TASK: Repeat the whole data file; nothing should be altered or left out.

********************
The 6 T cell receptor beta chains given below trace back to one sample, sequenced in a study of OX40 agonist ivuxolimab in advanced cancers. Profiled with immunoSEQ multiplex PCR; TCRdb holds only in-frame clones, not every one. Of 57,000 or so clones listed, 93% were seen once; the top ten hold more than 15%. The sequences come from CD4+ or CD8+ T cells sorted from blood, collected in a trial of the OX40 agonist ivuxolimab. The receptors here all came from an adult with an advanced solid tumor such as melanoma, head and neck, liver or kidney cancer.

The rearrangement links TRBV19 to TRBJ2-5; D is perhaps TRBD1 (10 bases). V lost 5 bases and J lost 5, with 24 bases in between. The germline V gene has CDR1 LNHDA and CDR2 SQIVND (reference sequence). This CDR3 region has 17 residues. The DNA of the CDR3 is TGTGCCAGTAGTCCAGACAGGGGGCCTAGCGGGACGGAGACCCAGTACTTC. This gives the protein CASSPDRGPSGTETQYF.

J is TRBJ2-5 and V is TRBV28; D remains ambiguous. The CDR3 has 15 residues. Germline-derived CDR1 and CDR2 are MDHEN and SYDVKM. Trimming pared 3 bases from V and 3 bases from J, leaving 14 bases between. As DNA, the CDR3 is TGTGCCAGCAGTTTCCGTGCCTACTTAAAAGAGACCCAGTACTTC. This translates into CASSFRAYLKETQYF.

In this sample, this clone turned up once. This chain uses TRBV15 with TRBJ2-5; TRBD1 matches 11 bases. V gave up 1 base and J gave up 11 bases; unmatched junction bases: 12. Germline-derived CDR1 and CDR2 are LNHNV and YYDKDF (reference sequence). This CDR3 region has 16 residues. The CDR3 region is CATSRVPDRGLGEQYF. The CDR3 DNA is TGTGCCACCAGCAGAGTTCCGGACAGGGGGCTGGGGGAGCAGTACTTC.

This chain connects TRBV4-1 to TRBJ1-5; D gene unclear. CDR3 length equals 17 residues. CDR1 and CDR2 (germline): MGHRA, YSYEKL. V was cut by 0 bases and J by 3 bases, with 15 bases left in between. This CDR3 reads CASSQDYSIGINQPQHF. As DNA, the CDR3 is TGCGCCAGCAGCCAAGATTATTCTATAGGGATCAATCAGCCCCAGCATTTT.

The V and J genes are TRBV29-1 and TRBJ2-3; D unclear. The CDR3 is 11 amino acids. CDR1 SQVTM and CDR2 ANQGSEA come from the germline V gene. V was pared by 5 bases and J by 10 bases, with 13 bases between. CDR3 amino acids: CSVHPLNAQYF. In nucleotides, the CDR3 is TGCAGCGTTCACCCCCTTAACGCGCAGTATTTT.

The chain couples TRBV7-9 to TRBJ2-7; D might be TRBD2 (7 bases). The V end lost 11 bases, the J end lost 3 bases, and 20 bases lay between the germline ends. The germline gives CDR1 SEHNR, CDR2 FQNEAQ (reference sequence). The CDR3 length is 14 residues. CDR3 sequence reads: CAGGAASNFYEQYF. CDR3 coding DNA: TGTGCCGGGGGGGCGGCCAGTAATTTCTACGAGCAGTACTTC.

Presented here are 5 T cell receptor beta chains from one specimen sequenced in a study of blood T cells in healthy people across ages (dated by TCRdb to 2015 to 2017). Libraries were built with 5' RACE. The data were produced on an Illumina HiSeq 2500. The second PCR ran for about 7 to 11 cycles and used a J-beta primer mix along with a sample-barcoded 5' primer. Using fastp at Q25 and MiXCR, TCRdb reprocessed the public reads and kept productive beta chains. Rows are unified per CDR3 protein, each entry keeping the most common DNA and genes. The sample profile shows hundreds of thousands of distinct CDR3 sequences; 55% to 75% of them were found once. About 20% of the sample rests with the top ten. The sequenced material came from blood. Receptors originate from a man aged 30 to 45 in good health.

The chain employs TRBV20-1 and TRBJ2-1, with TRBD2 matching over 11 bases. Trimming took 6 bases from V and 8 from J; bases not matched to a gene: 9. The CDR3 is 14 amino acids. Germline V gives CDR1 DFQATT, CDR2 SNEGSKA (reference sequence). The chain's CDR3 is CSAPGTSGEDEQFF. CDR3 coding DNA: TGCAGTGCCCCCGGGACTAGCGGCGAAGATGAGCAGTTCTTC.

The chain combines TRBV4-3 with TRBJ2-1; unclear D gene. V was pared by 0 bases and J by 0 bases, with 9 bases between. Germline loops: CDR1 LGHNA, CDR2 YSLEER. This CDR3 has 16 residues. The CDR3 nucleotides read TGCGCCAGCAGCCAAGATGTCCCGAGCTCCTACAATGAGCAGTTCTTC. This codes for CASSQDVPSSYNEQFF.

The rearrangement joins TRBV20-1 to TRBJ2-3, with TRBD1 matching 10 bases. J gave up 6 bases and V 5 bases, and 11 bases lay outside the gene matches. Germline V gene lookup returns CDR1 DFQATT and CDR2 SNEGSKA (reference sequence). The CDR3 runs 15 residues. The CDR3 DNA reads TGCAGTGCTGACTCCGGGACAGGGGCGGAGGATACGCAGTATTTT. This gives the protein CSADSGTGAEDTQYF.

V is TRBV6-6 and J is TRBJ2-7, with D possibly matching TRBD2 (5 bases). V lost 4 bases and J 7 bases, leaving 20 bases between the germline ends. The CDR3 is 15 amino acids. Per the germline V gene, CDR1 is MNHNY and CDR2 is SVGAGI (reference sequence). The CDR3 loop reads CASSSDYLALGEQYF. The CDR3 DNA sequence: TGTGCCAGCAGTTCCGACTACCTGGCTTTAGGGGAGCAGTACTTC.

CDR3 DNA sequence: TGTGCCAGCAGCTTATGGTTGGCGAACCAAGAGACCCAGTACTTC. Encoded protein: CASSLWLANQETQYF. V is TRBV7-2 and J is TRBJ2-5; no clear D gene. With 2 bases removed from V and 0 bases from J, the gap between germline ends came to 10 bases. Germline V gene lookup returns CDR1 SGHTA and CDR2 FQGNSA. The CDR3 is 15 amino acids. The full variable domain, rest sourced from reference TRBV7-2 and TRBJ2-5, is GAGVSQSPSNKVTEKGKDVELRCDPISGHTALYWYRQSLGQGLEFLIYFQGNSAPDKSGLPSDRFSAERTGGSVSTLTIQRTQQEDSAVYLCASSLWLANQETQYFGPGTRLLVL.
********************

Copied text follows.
The 6 T cell receptor beta chains given below trace back to one sample, sequenced in a study of OX40 agonist ivuxolimab in advanced cancers. Profiled with immunoSEQ multiplex PCR; TCRdb holds only in-frame clones, not every one. Of 57,000 or so clones listed, 93% were seen once; the top ten hold more than 15%. The sequences come from CD4+ or CD8+ T cells sorted from blood, collected in a trial of the OX40 agonist ivuxolimab. The receptors here all came from an adult with an advanced solid tumor such as melanoma, head and neck, liver or kidney cancer.

The rearrangement links TRBV19 to TRBJ2-5; D is perhaps TRBD1 (10 bases). V lost 5 bases and J lost 5, with 24 bases in between. The germline V gene has CDR1 LNHDA and CDR2 SQIVND (reference sequence). This CDR3 region has 17 residues. The DNA of the CDR3 is TGTGCCAGTAGTCCAGACAGGGGGCCTAGCGGGACGGAGACCCAGTACTTC. This gives the protein CASSPDRGPSGTETQYF.

J is TRBJ2-5 and V is TRBV28; D remains ambiguous. The CDR3 has 15 residues. Germline-derived CDR1 and CDR2 are MDHEN and SYDVKM. Trimming pared 3 bases from V and 3 bases from J, leaving 14 bases between. As DNA, the CDR3 is TGTGCCAGCAGTTTCCGTGCCTACTTAAAAGAGACCCAGTACTTC. This translates into CASSFRAYLKETQYF.

In this sample, this clone turned up once. This chain uses TRBV15 with TRBJ2-5; TRBD1 matches 11 bases. V gave up 1 base and J gave up 11 bases; unmatched junction bases: 12. Germline-derived CDR1 and CDR2 are LNHNV and YYDKDF (reference sequence). This CDR3 region has 16 residues. The CDR3 region is CATSRVPDRGLGEQYF. The CDR3 DNA is TGTGCCACCAGCAGAGTTCCGGACAGGGGGCTGGGGGAGCAGTACTTC.

This chain connects TRBV4-1 to TRBJ1-5; D gene unclear. CDR3 length equals 17 residues. CDR1 and CDR2 (germline): MGHRA, YSYEKL. V was cut by 0 bases and J by 3 bases, with 15 bases left in between. This CDR3 reads CASSQDYSIGINQPQHF. As DNA, the CDR3 is TGCGCCAGCAGCCAAGATTATTCTATAGGGATCAATCAGCCCCAGCATTTT.

The V and J genes are TRBV29-1 and TRBJ2-3; D unclear. The CDR3 is 11 amino acids. CDR1 SQVTM and CDR2 ANQGSEA come from the germline V gene. V was pared by 5 bases and J by 10 bases, with 13 bases between. CDR3 amino acids: CSVHPLNAQYF. In nucleotides, the CDR3 is TGCAGCGTTCACCCCCTTAACGCGCAGTATTTT.

The chain couples TRBV7-9 to TRBJ2-7; D might be TRBD2 (7 bases). The V end lost 11 bases, the J end lost 3 bases, and 20 bases lay between the germline ends. The germline gives CDR1 SEHNR, CDR2 FQNEAQ (reference sequence). The CDR3 length is 14 residues. CDR3 sequence reads: CAGGAASNFYEQYF. CDR3 coding DNA: TGTGCCGGGGGGGCGGCCAGTAATTTCTACGAGCAGTACTTC.

Presented here are 5 T cell receptor beta chains from one specimen sequenced in a study of blood T cells in healthy people across ages (dated by TCRdb to 2015 to 2017). Libraries were built with 5' RACE. The data were produced on an Illumina HiSeq 2500. The second PCR ran for about 7 to 11 cycles and used a J-beta primer mix along with a sample-barcoded 5' primer. Using fastp at Q25 and MiXCR, TCRdb reprocessed the public reads and kept productive beta chains. Rows are unified per CDR3 protein, each entry keeping the most common DNA and genes. The sample profile shows hundreds of thousands of distinct CDR3 sequences; 55% to 75% of them were found once. About 20% of the sample rests with the top ten. The sequenced material came from blood. Receptors originate from a man aged 30 to 45 in good health.

The chain employs TRBV20-1 and TRBJ2-1, with TRBD2 matching over 11 bases. Trimming took 6 bases from V and 8 from J; bases not matched to a gene: 9. The CDR3 is 14 amino acids. Germline V gives CDR1 DFQATT, CDR2 SNEGSKA (reference sequence). The chain's CDR3 is CSAPGTSGEDEQFF. CDR3 coding DNA: TGCAGTGCCCCCGGGACTAGCGGCGAAGATGAGCAGTTCTTC.

The chain combines TRBV4-3 with TRBJ2-1; unclear D gene. V was pared by 0 bases and J by 0 bases, with 9 bases between. Germline loops: CDR1 LGHNA, CDR2 YSLEER. This CDR3 has 16 residues. The CDR3 nucleotides read TGCGCCAGCAGCCAAGATGTCCCGAGCTCCTACAATGAGCAGTTCTTC. This codes for CASSQDVPSSYNEQFF.

The rearrangement joins TRBV20-1 to TRBJ2-3, with TRBD1 matching 10 bases. J gave up 6 bases and V 5 bases, and 11 bases lay outside the gene matches. Germline V gene lookup returns CDR1 DFQATT and CDR2 SNEGSKA (reference sequence). The CDR3 runs 15 residues. The CDR3 DNA reads TGCAGTGCTGACTCCGGGACAGGGGCGGAGGATACGCAGTATTTT. This gives the protein CSADSGTGAEDTQYF.

V is TRBV6-6 and J is TRBJ2-7, with D possibly matching TRBD2 (5 bases). V lost 4 bases and J 7 bases, leaving 20 bases between the germline ends. The CDR3 is 15 amino acids. Per the germline V gene, CDR1 is MNHNY and CDR2 is SVGAGI (reference sequence). The CDR3 loop reads CASSSDYLALGEQYF. The CDR3 DNA sequence: TGTGCCAGCAGTTCCGACTACCTGGCTTTAGGGGAGCAGTACTTC.

CDR3 DNA sequence: TGTGCCAGCAGCTTATGGTTGGCGAACCAAGAGACCCAGTACTTC. Encoded protein: CASSLWLANQETQYF. V is TRBV7-2 and J is TRBJ2-5; no clear D gene. With 2 bases removed from V and 0 bases from J, the gap between germline ends came to 10 bases. Germline V gene lookup returns CDR1 SGHTA and CDR2 FQGNSA. The CDR3 is 15 amino acids. The full variable domain, rest sourced from reference TRBV7-2 and TRBJ2-5, is GAGVSQSPSNKVTEKGKDVELRCDPISGHTALYWYRQSLGQGLEFLIYFQGNSAPDKSGLPSDRFSAERTGGSVSTLTIQRTQQEDSAVYLCASSLWLANQETQYFGPGTRLLVL.